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Long recognised as a timeless comic masterpiece-it inspired a Mel Brooks film a half century after its publication-The Twelve Chairs appears now in a lively new translation by Anne O. Fisher. Fisher, the most gifted interpreter of Ilf and Petrov in the English language, balances fidelity to the text and the authors' characteristic, deeply resonant humour.
Winner, 2012 Northern California Book Award for Fiction in Translation
More faithful to the original text and its deeply resonant humor, this new translation of The Twelve Chairs brings Ilf and Petrov's Russian classic fully to life. The novel's iconic hero, Ostap Bender, an unemployed con artist living by his wits, joins forces with Ippolit Matveyevich Vorobyaninov, a former nobleman who has returned to his hometown to look for a cache of missing jewels hidden in chairs that have been appropriated by the Soviet authorities. The search for the chairs takes them from the provinces of Moscow to the wilds of the Transcaucasus mountains. On their quest they encounter a variety of characters, from opportunistic Soviet bureaucrats to aging survivors of the old propertied classes, each one more selfish, venal, and bungling than the last. A brilliant satire of the early years of the Soviet Union, as well as the inspiration for a Mel Brooks film, The Twelve Chairs retains its universal appeal.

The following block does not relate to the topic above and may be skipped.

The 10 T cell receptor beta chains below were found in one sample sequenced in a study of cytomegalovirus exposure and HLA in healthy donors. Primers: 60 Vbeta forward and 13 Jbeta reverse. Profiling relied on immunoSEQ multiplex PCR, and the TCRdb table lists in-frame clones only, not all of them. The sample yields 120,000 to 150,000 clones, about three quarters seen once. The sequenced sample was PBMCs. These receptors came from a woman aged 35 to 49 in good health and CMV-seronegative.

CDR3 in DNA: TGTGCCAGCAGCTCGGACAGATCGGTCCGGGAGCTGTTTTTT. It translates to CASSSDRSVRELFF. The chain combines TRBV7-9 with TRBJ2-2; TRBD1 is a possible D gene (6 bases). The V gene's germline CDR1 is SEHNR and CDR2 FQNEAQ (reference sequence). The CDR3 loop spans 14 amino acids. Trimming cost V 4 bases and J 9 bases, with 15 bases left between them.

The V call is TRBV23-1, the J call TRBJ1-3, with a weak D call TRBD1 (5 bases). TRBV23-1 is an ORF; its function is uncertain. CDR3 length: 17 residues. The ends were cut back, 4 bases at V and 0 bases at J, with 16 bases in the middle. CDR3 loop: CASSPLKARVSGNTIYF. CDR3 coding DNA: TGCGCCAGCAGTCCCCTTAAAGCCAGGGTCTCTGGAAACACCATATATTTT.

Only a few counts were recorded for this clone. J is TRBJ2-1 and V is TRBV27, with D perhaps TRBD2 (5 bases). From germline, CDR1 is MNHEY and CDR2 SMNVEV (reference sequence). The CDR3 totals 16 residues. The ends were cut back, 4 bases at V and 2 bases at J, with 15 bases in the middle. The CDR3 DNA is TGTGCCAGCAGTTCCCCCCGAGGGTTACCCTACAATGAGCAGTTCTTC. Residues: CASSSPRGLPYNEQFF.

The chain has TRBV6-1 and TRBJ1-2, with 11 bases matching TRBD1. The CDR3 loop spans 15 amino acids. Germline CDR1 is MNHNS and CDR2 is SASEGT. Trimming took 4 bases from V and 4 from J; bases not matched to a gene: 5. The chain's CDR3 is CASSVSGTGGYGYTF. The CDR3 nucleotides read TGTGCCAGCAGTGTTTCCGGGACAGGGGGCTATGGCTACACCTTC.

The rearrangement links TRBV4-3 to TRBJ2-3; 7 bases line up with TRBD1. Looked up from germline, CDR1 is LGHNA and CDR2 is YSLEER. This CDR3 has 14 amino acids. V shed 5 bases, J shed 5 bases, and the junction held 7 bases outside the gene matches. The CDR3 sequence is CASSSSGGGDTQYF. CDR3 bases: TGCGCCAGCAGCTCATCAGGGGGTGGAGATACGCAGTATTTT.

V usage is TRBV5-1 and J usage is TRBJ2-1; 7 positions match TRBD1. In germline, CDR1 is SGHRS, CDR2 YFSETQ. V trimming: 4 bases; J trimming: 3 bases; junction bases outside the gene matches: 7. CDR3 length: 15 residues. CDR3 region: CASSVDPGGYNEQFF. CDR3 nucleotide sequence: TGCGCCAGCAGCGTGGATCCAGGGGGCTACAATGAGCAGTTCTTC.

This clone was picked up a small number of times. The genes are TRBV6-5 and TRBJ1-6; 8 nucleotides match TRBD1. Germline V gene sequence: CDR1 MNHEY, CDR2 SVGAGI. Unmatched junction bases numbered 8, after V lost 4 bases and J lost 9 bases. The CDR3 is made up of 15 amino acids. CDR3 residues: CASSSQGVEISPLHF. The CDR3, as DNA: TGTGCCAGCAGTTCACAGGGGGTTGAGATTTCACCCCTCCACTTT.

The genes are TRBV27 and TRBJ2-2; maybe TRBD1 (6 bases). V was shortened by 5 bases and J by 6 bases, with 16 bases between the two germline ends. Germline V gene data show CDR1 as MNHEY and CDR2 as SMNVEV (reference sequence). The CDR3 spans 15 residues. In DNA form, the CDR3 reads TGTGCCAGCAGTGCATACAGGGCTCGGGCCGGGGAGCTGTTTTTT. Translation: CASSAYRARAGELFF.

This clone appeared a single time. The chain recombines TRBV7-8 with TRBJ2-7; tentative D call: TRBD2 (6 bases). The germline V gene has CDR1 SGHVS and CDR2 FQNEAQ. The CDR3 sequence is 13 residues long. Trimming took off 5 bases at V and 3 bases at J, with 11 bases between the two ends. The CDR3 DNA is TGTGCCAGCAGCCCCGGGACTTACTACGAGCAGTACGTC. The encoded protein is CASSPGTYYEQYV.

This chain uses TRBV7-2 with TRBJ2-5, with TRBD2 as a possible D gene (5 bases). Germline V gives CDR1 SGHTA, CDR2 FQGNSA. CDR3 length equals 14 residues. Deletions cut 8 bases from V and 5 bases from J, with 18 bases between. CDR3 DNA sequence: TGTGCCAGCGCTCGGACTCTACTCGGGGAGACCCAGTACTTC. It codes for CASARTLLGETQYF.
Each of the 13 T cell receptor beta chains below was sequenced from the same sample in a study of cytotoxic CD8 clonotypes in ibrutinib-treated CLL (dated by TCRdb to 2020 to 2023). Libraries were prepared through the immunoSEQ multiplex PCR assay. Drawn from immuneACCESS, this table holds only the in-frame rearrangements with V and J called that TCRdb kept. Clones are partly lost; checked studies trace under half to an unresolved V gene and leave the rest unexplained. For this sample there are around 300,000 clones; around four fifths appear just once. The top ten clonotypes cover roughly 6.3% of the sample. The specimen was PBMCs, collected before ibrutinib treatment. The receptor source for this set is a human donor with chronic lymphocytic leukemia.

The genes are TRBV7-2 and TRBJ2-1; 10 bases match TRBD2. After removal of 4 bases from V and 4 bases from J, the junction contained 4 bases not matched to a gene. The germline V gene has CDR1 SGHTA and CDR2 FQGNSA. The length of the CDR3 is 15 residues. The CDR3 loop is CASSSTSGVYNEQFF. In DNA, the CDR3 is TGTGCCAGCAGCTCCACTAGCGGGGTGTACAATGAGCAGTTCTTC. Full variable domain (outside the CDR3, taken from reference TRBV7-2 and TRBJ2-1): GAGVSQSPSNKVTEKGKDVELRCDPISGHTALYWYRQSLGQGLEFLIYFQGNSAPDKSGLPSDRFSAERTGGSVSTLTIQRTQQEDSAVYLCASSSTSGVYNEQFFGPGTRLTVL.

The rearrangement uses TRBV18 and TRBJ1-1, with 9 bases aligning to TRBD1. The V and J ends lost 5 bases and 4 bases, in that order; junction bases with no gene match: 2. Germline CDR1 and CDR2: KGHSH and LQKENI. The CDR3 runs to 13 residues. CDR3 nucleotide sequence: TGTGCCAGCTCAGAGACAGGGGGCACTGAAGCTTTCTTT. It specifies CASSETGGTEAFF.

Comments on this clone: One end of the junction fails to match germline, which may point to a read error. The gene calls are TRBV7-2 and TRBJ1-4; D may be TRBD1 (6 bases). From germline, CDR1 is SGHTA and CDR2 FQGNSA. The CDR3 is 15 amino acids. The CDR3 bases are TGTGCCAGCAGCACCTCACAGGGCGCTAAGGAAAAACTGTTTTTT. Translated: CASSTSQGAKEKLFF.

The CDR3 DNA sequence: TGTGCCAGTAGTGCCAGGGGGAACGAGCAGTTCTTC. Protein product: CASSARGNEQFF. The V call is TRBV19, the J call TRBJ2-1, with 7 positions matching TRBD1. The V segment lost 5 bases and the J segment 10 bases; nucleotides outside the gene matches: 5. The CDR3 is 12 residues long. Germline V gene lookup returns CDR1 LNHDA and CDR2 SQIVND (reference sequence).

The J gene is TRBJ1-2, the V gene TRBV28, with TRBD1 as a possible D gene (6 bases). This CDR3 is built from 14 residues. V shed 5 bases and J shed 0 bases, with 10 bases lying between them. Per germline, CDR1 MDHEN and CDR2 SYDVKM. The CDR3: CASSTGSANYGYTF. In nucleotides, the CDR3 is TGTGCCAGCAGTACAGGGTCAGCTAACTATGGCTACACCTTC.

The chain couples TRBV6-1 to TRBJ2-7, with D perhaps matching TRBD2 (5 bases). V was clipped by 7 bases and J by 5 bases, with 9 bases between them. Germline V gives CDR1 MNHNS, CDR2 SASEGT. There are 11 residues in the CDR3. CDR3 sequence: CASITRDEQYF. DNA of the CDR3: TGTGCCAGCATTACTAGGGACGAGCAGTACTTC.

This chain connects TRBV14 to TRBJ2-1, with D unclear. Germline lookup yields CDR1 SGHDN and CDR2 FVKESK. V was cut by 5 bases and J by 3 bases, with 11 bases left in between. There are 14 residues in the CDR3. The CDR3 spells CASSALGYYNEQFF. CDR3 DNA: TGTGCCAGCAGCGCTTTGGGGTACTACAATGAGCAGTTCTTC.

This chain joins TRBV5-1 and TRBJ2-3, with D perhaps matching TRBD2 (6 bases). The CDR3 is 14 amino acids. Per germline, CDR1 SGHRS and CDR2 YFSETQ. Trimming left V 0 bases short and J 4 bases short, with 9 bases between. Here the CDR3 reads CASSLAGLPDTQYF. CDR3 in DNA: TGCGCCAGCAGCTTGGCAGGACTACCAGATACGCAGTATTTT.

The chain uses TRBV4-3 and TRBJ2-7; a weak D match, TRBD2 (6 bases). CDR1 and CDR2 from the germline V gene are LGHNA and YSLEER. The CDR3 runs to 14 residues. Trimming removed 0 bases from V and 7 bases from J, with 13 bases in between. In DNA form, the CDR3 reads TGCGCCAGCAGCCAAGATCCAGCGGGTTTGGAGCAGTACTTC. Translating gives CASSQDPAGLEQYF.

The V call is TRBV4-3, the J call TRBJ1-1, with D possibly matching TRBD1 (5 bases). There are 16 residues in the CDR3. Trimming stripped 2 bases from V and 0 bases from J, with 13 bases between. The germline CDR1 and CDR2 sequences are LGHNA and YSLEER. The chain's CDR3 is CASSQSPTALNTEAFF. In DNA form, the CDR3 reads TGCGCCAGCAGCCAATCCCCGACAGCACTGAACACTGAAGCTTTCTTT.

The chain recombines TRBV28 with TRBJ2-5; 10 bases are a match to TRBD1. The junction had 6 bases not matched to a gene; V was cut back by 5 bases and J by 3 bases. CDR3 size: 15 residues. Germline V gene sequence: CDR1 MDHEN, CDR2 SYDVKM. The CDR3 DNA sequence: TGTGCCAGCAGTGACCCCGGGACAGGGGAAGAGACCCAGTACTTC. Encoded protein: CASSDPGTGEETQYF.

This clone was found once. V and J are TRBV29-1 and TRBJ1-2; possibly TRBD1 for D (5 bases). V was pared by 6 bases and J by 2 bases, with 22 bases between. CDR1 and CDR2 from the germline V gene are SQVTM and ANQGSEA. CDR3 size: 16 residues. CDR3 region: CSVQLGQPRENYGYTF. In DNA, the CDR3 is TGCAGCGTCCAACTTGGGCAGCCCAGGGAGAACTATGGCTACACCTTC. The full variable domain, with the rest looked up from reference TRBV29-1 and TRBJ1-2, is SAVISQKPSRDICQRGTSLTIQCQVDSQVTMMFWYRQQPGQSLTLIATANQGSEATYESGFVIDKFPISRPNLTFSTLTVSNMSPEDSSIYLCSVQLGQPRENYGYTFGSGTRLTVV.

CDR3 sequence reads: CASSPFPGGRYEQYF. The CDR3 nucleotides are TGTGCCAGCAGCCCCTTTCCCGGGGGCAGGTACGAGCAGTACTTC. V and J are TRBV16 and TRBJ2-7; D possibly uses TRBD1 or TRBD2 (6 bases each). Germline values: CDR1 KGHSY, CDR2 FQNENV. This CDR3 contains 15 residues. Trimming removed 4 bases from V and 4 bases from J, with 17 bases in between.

Ilya Ilf and Eugenii Petrov are the authors of the popular Russian satiric novels The Twelve Chairs (1928) and The Little Golden Calf (1931).
Erika Wolf is lecturer in the Department of Art History and Theory at the University of Otago, New Zealand.
"No translator knows Ilf and Petrov like Anne Fisher. The Twelve Chairs is a ruthless skewering of Soviet and Russian culture and society that is as relevant (and funny) today as when it was published in 1928. And of course Fisher's translation is brilliant and fresh, brimming with invaluable footnotes to provide context and meaning to the text." --Russian Life
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